The Blessed Mother at Night

Yesterday’s entry in the Dance is shaping up to be a non-contest, so let’s look at two more pieces that feature the Blessed Mother prominently. Neither was listed in NPM’s top-25. Both, however, are listed in many polls of traditional Catholics and lovers of seasonal music.

The pre-eminent Marian antiphon is Salve Regina. It is sung by monastics at Compline during Ordinary Time between Pentecost and Advent. Like the Ave Maria, it has been set hundreds of times. Probably thousands. Including by Franz Schubert. I like the chant in the monastic setting. The linked one above is a bit slow and syrupy, but it is by bestselling artists. For a contemporary choral setting, try this one.

The pedigree of “Silent Night” is almost legendary. A non-functional pipe organ on Christmas, and Frank Gruber brings out his trusty guitar more than a century before Ray Repp made it popular in the post-Vatican II world.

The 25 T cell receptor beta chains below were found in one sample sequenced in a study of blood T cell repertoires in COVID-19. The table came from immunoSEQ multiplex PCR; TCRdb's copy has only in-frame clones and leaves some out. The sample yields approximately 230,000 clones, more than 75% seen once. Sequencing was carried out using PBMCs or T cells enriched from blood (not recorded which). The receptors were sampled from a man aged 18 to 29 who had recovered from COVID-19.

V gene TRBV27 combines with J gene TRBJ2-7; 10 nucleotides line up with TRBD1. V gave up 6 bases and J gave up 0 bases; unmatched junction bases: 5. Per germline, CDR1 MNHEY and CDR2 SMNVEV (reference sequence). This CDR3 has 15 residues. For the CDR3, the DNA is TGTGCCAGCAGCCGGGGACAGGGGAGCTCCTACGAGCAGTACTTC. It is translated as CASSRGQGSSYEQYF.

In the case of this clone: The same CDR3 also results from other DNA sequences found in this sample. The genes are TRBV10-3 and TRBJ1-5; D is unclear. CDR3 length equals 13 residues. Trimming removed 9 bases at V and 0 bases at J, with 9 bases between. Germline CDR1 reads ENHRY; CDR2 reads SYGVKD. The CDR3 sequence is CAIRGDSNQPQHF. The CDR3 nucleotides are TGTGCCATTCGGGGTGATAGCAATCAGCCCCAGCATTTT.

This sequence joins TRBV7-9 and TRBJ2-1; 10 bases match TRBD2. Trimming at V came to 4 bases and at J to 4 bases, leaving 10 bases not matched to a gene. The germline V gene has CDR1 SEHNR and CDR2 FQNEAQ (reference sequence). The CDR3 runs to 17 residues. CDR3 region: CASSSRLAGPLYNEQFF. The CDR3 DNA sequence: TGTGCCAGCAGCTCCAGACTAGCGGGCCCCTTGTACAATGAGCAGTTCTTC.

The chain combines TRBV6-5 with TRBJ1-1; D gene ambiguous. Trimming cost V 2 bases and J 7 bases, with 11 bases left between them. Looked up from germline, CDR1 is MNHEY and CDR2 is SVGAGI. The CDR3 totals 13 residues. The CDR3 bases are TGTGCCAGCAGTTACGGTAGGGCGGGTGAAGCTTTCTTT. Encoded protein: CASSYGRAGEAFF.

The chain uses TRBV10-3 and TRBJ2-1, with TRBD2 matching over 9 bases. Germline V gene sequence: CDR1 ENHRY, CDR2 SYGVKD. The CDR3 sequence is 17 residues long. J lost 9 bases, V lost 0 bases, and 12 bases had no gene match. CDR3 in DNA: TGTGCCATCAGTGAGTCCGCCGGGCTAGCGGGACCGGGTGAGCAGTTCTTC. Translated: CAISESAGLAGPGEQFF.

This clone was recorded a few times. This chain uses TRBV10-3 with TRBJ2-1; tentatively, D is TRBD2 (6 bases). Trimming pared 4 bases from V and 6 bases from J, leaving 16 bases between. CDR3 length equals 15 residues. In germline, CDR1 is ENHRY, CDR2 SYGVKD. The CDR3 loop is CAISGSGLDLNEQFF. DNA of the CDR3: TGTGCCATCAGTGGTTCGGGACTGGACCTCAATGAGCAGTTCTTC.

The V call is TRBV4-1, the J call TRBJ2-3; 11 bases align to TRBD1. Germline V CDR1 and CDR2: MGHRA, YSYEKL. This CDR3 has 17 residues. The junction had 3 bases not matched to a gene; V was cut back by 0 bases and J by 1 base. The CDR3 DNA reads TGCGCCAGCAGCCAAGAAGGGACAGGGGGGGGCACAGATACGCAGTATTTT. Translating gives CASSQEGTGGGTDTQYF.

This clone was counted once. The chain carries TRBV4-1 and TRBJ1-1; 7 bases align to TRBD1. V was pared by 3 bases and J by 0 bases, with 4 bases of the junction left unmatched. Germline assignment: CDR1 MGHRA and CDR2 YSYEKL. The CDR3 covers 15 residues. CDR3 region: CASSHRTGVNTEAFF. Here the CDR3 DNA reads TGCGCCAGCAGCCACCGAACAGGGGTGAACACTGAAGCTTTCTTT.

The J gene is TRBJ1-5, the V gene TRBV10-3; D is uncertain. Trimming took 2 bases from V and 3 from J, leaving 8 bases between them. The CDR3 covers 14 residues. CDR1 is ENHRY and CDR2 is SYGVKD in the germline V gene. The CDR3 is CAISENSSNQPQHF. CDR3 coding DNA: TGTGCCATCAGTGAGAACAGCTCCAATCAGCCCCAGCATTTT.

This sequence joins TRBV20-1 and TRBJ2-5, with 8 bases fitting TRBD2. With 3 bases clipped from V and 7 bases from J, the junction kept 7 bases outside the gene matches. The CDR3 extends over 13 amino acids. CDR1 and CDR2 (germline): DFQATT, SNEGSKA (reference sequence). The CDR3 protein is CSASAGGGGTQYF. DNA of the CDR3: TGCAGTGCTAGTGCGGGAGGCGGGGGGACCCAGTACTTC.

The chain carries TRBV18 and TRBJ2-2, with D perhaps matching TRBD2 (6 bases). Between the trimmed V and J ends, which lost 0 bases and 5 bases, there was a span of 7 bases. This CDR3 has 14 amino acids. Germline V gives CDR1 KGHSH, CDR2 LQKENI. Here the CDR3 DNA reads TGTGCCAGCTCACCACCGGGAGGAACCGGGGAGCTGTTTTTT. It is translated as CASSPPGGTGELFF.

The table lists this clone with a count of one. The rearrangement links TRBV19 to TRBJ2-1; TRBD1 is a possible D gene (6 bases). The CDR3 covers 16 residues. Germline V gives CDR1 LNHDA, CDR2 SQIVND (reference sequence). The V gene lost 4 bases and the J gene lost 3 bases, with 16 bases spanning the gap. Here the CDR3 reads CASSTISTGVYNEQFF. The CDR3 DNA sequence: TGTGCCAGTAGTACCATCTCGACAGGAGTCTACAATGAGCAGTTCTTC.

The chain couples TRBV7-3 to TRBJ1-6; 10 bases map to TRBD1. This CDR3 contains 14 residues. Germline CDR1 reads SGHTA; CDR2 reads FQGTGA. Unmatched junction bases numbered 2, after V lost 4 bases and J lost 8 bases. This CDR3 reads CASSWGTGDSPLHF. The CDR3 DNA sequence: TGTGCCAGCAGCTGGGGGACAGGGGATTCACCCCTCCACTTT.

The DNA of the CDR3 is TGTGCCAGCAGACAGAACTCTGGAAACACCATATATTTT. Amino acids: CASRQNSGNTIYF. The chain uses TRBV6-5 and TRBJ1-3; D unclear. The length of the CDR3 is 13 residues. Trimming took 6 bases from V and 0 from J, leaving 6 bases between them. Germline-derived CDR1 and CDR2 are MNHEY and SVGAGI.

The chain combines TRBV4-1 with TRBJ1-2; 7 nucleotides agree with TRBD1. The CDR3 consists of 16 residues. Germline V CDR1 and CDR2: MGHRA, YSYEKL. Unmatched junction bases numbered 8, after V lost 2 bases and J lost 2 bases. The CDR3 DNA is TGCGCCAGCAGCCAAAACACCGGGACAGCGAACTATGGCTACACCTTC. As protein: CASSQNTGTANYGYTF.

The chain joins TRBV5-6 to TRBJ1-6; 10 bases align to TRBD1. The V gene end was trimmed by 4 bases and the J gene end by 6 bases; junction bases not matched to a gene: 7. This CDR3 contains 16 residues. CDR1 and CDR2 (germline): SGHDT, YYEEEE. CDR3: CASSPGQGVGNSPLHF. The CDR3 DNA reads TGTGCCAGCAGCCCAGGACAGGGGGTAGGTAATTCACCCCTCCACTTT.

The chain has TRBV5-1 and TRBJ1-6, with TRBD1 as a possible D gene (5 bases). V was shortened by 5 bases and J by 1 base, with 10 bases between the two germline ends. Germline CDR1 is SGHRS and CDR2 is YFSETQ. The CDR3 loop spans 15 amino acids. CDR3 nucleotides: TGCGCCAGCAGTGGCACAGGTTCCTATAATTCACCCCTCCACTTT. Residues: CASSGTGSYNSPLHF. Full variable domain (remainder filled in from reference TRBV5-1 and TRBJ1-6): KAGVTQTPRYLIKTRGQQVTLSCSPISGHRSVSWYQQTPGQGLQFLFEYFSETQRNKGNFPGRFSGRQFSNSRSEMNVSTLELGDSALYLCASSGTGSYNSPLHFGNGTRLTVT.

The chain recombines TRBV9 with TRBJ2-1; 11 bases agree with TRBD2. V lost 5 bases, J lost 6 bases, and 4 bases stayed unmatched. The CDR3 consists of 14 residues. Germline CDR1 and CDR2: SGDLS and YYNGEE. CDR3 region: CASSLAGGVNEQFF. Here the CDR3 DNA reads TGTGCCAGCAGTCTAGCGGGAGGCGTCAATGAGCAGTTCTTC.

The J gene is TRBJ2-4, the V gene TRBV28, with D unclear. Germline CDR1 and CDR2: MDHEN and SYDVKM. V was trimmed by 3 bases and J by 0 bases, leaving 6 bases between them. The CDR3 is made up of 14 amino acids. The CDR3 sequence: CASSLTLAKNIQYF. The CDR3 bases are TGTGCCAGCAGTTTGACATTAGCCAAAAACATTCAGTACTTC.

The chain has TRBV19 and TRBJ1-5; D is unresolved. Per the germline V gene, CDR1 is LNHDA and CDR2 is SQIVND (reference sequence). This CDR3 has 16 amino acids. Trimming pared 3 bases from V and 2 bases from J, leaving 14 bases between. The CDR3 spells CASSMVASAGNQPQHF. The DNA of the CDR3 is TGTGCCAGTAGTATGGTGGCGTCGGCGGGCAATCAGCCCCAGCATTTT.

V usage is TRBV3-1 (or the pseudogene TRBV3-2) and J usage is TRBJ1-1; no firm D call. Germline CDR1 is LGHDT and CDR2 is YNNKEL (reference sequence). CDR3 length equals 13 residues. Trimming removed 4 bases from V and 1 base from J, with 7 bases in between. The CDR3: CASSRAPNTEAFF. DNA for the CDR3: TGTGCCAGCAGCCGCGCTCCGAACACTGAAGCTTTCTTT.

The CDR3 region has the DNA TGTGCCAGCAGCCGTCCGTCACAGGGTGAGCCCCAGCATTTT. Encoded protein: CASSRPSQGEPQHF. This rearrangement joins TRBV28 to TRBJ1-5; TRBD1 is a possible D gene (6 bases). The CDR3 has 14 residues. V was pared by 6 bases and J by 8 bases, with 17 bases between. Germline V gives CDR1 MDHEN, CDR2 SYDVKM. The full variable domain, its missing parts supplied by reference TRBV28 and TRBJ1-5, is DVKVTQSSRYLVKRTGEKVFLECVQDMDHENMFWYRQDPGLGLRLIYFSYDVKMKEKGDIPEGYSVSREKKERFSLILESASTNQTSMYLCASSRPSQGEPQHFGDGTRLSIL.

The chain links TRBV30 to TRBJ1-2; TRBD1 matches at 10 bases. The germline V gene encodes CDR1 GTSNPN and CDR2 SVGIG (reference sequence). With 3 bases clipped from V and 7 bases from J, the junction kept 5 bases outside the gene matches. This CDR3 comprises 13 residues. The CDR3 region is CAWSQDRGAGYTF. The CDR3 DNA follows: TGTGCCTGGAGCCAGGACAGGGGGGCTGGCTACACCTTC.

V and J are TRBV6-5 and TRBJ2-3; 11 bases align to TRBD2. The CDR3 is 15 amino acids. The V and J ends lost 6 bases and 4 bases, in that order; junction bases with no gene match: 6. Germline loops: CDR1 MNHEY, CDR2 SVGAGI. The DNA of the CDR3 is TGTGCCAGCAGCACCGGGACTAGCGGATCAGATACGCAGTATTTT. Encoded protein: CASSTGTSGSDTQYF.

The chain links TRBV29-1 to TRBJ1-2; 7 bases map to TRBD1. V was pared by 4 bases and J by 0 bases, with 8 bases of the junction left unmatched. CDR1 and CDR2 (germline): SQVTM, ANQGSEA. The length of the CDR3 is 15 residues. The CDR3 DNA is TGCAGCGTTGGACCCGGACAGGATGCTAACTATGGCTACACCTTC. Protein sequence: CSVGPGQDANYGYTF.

I located a few lists of favorite Christmas music. One featured twenty titles, and only two were songs for worship. “Silent Night” was number 13. It was the top, and so it netted a number 7 seed in the 2012 Liturgical Dance. Here’s an instrumental version on one of my favorite instruments.

It’s a tough choice, but I’m sure y’all are up for it:

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About catholicsensibility

Todd and his family live in Ames, Iowa. He serves a Catholic parish of both Iowa State students and town residents.
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3 Responses to The Blessed Mother at Night

  1. Liam says:

    I confess: I generally loathe Silent Night. Not intrinsically, because because of the way it tends to be sung in our culture.

  2. David D. says:

    The simple tone does work very well for the congregation. When sung that way, it tends to zip along more so than the linked performance.

  3. FrMichael says:

    Wow, this should have been a Final Four matchup. Talk about tough seeding!

    BTW many diocesan priests are also accustomed to chanting the Salve Regina at the conclusion of Night Prayer. It’s easy to tell at priest funerals, since the majority of priests are able to chant it as the body is carried to the hearse.

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